So how do you know which rendering your viewers will see on Windows clients? This is where we gets a little tricky. Now Windows XP has ClearType disabled by default, while Vista and Windows 7 have ClearType enabled. What's more, users can change their settings in Windows to either display no anti-aliasing, standard, which is Windows grayscale anti-aliasing, and ClearType or DirectWrite if it's available. This changes depending on which browser is being used as well. Browsers other than Internet Explorer and Internet Explorer 6 use whatever the system's current setting is, which is likely to be grayscale anti-aliasing for Windows XP and ClearType for Vista and Window 7.
In Internet Explorer versions seven and eight have an independent setting for their browsers, which is initially set to clear type and will override the system's current setting. In Internet Explorer 8, it even goes one step further and it forcibly changes the entire OS to ClearType when its installed, meaning that all other browsers will use ClearType as well unless the setting is manually changed back. Internet Explore 9 uses the DirectWrite rendering engine for its type rendering. Now I can see where all that information might have caused a little bit of confusion, so I want to summarize for a moment.
Most of your viewers will see your pages rendered in one of these basic modes. Mac users will see the Core Type rendering regardless of which browser they use. Those on Windows XP will most likely see grayscale anti-aliasing, unless they manually enable ClearType or install Internet Explorer 8. Windows Vista or 7 users will most likely see ClearType, unless it disabled in their system or browser. What this means more than anything else is that the process of rasterizing font outlines into pixelated text is not a straightforward consistent process.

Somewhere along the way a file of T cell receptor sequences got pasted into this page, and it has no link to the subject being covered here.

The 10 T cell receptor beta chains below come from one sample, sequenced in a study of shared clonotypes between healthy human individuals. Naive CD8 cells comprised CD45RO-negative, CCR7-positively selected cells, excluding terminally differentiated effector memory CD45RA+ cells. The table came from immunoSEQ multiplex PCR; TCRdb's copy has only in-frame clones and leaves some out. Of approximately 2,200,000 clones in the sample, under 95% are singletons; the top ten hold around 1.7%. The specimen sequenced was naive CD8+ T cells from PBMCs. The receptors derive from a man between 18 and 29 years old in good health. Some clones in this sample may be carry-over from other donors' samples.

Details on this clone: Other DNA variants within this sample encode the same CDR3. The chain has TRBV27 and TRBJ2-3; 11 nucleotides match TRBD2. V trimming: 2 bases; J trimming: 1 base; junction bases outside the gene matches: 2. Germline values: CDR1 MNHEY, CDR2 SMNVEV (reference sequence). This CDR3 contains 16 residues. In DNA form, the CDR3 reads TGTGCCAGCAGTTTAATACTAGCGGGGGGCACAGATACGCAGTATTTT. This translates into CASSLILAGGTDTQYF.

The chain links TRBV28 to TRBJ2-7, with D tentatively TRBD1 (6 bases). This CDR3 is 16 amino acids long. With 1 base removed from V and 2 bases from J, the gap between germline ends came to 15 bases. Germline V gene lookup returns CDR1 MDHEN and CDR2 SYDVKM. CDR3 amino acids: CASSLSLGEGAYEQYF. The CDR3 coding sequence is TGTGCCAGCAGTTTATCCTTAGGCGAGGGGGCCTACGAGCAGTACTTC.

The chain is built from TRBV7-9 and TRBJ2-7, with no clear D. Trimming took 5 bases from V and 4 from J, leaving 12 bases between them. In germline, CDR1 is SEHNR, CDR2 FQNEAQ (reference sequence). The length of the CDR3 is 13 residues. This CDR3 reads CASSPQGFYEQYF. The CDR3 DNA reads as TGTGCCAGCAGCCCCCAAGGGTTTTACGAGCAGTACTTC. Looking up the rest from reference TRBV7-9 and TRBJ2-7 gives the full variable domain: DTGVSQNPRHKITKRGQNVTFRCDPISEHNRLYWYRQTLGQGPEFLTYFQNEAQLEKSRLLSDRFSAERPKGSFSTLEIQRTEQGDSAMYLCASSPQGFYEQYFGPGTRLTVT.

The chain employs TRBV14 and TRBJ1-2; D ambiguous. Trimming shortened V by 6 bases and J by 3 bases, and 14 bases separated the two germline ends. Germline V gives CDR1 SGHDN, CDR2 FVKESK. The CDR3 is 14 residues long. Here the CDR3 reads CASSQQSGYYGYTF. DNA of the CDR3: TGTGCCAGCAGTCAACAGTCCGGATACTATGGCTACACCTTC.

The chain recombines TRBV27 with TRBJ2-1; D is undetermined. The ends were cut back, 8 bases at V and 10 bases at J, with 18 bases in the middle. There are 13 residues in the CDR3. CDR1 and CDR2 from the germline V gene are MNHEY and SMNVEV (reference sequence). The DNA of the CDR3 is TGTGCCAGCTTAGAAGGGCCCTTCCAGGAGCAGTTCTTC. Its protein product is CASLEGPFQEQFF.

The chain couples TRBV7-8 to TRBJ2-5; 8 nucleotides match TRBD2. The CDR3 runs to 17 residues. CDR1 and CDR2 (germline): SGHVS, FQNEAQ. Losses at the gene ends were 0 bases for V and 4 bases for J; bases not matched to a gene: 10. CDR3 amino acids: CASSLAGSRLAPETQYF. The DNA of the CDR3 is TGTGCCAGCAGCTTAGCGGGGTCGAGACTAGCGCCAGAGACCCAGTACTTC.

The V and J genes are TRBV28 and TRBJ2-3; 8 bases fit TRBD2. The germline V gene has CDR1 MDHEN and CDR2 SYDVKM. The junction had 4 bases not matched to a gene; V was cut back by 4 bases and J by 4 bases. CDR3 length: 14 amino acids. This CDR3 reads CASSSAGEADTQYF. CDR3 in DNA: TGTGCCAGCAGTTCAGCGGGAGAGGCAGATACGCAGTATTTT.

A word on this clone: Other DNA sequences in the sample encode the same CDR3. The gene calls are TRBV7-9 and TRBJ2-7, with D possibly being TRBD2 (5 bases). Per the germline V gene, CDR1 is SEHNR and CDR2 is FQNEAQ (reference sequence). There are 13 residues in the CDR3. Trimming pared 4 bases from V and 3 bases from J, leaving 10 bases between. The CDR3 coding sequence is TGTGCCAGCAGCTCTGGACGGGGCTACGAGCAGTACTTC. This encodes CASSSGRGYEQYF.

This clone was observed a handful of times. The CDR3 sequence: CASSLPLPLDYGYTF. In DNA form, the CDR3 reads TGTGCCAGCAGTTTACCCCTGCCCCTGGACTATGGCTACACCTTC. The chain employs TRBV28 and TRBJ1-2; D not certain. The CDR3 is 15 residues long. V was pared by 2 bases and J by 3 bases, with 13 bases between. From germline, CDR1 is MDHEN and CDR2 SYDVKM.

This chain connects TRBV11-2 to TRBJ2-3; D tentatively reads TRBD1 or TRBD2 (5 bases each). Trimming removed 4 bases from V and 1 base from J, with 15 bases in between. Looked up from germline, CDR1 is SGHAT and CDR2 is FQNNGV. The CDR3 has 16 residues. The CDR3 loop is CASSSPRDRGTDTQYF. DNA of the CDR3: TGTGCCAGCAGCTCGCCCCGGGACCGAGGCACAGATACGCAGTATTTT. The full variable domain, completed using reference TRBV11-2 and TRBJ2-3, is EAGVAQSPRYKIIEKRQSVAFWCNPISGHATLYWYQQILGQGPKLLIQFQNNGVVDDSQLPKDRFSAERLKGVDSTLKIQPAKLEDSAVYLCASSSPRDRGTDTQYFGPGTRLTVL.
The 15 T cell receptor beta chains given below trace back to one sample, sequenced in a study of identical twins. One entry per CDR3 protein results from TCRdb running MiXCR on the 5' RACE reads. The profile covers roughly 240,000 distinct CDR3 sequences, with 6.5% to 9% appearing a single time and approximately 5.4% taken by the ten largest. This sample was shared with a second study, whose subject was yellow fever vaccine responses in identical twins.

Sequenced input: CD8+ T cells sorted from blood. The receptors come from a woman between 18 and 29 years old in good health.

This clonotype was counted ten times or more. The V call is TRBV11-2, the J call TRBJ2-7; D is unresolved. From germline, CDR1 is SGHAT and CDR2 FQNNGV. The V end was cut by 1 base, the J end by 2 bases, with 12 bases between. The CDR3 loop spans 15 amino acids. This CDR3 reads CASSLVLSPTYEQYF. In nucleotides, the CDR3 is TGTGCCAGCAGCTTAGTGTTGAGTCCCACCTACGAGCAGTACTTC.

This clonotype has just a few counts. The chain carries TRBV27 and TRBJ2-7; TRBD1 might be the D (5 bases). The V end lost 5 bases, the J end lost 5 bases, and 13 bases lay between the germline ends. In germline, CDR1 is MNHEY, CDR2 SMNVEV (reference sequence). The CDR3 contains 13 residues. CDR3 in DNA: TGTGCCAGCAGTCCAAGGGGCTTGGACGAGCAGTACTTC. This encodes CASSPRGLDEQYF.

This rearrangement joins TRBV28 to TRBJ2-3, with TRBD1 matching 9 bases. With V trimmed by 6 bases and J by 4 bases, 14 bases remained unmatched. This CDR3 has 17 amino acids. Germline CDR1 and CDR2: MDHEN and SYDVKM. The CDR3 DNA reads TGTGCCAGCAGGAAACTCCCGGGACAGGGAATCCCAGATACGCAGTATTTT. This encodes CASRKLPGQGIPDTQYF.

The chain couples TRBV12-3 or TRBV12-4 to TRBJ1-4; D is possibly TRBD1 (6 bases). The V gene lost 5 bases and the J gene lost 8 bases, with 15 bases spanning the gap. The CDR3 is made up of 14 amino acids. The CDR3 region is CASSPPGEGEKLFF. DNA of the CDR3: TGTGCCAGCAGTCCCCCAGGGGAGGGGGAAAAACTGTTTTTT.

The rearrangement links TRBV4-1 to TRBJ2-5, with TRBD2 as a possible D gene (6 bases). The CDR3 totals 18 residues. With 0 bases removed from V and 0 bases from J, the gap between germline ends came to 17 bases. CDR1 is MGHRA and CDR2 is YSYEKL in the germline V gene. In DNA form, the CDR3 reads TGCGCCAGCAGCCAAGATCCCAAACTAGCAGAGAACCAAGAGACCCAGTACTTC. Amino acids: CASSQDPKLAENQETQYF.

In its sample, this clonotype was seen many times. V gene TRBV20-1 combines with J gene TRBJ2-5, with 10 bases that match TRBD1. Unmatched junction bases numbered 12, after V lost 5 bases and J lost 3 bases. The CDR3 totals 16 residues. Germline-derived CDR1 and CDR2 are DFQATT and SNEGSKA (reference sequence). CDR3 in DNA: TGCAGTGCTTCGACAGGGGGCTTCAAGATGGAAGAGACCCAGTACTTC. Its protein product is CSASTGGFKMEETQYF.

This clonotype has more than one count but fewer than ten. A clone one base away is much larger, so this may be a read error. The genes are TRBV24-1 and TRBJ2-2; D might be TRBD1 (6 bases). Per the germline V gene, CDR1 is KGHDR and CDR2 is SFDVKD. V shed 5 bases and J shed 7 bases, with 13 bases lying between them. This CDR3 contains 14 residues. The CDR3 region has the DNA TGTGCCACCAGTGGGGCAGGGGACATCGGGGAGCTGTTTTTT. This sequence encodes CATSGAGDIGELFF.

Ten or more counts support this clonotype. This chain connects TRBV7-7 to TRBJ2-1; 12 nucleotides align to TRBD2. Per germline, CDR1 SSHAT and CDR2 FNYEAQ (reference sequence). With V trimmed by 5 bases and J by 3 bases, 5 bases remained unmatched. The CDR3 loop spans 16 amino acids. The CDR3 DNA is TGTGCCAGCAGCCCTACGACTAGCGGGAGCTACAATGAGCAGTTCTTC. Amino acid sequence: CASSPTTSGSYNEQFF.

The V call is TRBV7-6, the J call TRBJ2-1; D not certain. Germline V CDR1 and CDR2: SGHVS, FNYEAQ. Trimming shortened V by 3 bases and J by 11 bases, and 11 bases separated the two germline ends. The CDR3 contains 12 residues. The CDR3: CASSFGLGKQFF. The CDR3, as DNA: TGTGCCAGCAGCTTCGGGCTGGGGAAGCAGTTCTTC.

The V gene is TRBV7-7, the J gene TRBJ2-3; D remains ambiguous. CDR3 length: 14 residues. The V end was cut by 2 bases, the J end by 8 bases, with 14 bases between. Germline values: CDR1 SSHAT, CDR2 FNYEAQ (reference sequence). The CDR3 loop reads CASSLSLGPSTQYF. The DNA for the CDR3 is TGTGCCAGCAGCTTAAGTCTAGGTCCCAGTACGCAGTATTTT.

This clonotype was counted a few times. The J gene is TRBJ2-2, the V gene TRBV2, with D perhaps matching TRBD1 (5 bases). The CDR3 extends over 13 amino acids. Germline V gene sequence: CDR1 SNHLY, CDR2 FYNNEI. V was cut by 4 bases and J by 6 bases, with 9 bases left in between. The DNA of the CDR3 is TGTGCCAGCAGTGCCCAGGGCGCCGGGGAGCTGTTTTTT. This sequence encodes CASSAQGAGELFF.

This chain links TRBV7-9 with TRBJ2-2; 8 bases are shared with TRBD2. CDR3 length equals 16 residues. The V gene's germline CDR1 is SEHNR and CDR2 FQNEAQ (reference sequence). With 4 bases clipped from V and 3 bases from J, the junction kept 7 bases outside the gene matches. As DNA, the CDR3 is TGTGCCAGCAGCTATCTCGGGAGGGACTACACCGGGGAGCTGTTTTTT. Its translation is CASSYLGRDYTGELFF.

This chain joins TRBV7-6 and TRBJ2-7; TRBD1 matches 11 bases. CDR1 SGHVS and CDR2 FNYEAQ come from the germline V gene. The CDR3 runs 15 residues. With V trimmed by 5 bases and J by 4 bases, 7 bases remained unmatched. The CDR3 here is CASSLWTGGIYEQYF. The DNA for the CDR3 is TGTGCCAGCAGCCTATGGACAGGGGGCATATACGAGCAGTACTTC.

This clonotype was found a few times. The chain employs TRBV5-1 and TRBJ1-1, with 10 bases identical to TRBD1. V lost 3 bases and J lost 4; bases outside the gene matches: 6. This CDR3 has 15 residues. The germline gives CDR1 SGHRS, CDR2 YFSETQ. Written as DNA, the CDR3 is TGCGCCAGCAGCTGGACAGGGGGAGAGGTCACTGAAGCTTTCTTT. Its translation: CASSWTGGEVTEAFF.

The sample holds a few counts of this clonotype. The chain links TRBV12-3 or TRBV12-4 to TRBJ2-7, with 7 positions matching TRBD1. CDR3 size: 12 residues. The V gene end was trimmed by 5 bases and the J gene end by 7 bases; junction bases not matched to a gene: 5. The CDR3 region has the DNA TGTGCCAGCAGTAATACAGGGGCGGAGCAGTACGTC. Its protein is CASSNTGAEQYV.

Whether the translation is successful or not is often a matter of taste. PC users tend to think to text on the Mac looks fuzzy, while Mac users tend to think text on a PC looks jagged and rather unsophisticated. As a designer you have to come to terms with the fact that the majority of the process is entirely out of your hands. So what can you control? Now first you can choose your fonts very carefully. Look for fonts that are well-designed and professionally hinted. Whether a font will be used for a smaller body copy headlines or a mixture of those can dramatically affect this rendering quality and should be taken into consideration when choosing fonts, not all fonts work well at small sizes.
Finally test thoroughly, understanding that some of your audience may see the font in a less than desired rendering quality. If you can, use tools like Adobe's Browser Lab or Typekit's font preview tools that allow you to test or preview your fonts in various browsers and platforms before committing to a design. In the end, understanding how font rendering works can help you prepare for its eventual consequences.